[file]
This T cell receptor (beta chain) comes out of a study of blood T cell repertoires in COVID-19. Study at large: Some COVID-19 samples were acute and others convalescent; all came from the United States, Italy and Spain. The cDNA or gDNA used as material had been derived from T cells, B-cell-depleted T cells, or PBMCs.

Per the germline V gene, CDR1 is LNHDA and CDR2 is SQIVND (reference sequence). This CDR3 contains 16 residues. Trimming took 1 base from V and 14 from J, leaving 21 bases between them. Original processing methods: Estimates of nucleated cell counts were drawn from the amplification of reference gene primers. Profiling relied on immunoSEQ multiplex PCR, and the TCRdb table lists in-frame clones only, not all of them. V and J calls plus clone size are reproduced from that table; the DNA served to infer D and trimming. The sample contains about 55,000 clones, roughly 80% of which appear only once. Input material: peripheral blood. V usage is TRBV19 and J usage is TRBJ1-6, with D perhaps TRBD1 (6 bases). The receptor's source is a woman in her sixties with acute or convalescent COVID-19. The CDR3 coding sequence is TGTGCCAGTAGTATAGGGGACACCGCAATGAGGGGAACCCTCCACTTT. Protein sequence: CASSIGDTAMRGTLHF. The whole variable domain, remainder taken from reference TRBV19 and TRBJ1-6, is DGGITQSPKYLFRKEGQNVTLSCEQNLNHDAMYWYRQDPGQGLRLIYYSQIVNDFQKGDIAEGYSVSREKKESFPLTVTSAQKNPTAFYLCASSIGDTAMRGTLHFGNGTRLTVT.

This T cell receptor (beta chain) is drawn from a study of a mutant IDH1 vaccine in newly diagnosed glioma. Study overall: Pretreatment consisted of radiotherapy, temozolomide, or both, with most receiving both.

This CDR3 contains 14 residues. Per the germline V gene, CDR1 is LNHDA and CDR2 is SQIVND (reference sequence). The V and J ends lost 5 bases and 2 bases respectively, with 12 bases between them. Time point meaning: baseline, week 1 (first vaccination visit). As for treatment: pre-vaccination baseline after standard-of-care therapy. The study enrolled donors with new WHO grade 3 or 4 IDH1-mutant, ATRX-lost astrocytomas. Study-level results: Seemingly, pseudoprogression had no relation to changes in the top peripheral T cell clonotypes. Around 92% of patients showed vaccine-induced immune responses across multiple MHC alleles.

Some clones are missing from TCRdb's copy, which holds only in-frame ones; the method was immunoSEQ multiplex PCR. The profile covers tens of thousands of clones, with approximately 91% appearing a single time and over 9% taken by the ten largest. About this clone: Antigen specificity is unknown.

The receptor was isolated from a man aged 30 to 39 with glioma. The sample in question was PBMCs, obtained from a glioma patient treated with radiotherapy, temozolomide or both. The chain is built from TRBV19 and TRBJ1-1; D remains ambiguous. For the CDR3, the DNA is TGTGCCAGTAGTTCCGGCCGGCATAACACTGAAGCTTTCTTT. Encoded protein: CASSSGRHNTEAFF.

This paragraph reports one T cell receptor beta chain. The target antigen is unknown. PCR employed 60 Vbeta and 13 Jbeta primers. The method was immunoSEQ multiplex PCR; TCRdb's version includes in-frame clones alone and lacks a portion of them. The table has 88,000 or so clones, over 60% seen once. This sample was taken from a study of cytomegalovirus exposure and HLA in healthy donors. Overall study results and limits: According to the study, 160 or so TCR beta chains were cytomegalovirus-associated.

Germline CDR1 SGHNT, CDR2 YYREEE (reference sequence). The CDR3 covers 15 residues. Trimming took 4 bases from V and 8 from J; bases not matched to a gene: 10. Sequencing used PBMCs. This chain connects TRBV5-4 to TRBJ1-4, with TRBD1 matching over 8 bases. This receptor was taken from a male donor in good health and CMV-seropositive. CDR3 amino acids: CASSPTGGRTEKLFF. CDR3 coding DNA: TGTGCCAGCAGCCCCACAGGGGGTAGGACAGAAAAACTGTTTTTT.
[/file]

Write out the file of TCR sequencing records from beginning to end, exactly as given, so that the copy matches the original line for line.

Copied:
This T cell receptor (beta chain) comes out of a study of blood T cell repertoires in COVID-19. Study at large: Some COVID-19 samples were acute and others convalescent; all came from the United States, Italy and Spain. The cDNA or gDNA used as material had been derived from T cells, B-cell-depleted T cells, or PBMCs.

Per the germline V gene, CDR1 is LNHDA and CDR2 is SQIVND (reference sequence). This CDR3 contains 16 residues. Trimming took 1 base from V and 14 from J, leaving 21 bases between them. Original processing methods: Estimates of nucleated cell counts were drawn from the amplification of reference gene primers. Profiling relied on immunoSEQ multiplex PCR, and the TCRdb table lists in-frame clones only, not all of them. V and J calls plus clone size are reproduced from that table; the DNA served to infer D and trimming. The sample contains about 55,000 clones, roughly 80% of which appear only once. Input material: peripheral blood. V usage is TRBV19 and J usage is TRBJ1-6, with D perhaps TRBD1 (6 bases). The receptor's source is a woman in her sixties with acute or convalescent COVID-19. The CDR3 coding sequence is TGTGCCAGTAGTATAGGGGACACCGCAATGAGGGGAACCCTCCACTTT. Protein sequence: CASSIGDTAMRGTLHF. The whole variable domain, remainder taken from reference TRBV19 and TRBJ1-6, is DGGITQSPKYLFRKEGQNVTLSCEQNLNHDAMYWYRQDPGQGLRLIYYSQIVNDFQKGDIAEGYSVSREKKESFPLTVTSAQKNPTAFYLCASSIGDTAMRGTLHFGNGTRLTVT.

This T cell receptor (beta chain) is drawn from a study of a mutant IDH1 vaccine in newly diagnosed glioma. Study overall: Pretreatment consisted of radiotherapy, temozolomide, or both, with most receiving both.

This CDR3 contains 14 residues. Per the germline V gene, CDR1 is LNHDA and CDR2 is SQIVND (reference sequence). The V and J ends lost 5 bases and 2 bases respectively, with 12 bases between them. Time point meaning: baseline, week 1 (first vaccination visit). As for treatment: pre-vaccination baseline after standard-of-care therapy. The study enrolled donors with new WHO grade 3 or 4 IDH1-mutant, ATRX-lost astrocytomas. Study-level results: Seemingly, pseudoprogression had no relation to changes in the top peripheral T cell clonotypes. Around 92% of patients showed vaccine-induced immune responses across multiple MHC alleles.

Some clones are missing from TCRdb's copy, which holds only in-frame ones; the method was immunoSEQ multiplex PCR. The profile covers tens of thousands of clones, with approximately 91% appearing a single time and over 9% taken by the ten largest. About this clone: Antigen specificity is unknown.

The receptor was isolated from a man aged 30 to 39 with glioma. The sample in question was PBMCs, obtained from a glioma patient treated with radiotherapy, temozolomide or both. The chain is built from TRBV19 and TRBJ1-1; D remains ambiguous. For the CDR3, the DNA is TGTGCCAGTAGTTCCGGCCGGCATAACACTGAAGCTTTCTTT. Encoded protein: CASSSGRHNTEAFF.

This paragraph reports one T cell receptor beta chain. The target antigen is unknown. PCR employed 60 Vbeta and 13 Jbeta primers. The method was immunoSEQ multiplex PCR; TCRdb's version includes in-frame clones alone and lacks a portion of them. The table has 88,000 or so clones, over 60% seen once. This sample was taken from a study of cytomegalovirus exposure and HLA in healthy donors. Overall study results and limits: According to the study, 160 or so TCR beta chains were cytomegalovirus-associated.

Germline CDR1 SGHNT, CDR2 YYREEE (reference sequence). The CDR3 covers 15 residues. Trimming took 4 bases from V and 8 from J; bases not matched to a gene: 10. Sequencing used PBMCs. This chain connects TRBV5-4 to TRBJ1-4, with TRBD1 matching over 8 bases. This receptor was taken from a male donor in good health and CMV-seropositive. CDR3 amino acids: CASSPTGGRTEKLFF. CDR3 coding DNA: TGTGCCAGCAGCCCCACAGGGGGTAGGACAGAAAAACTGTTTTTT.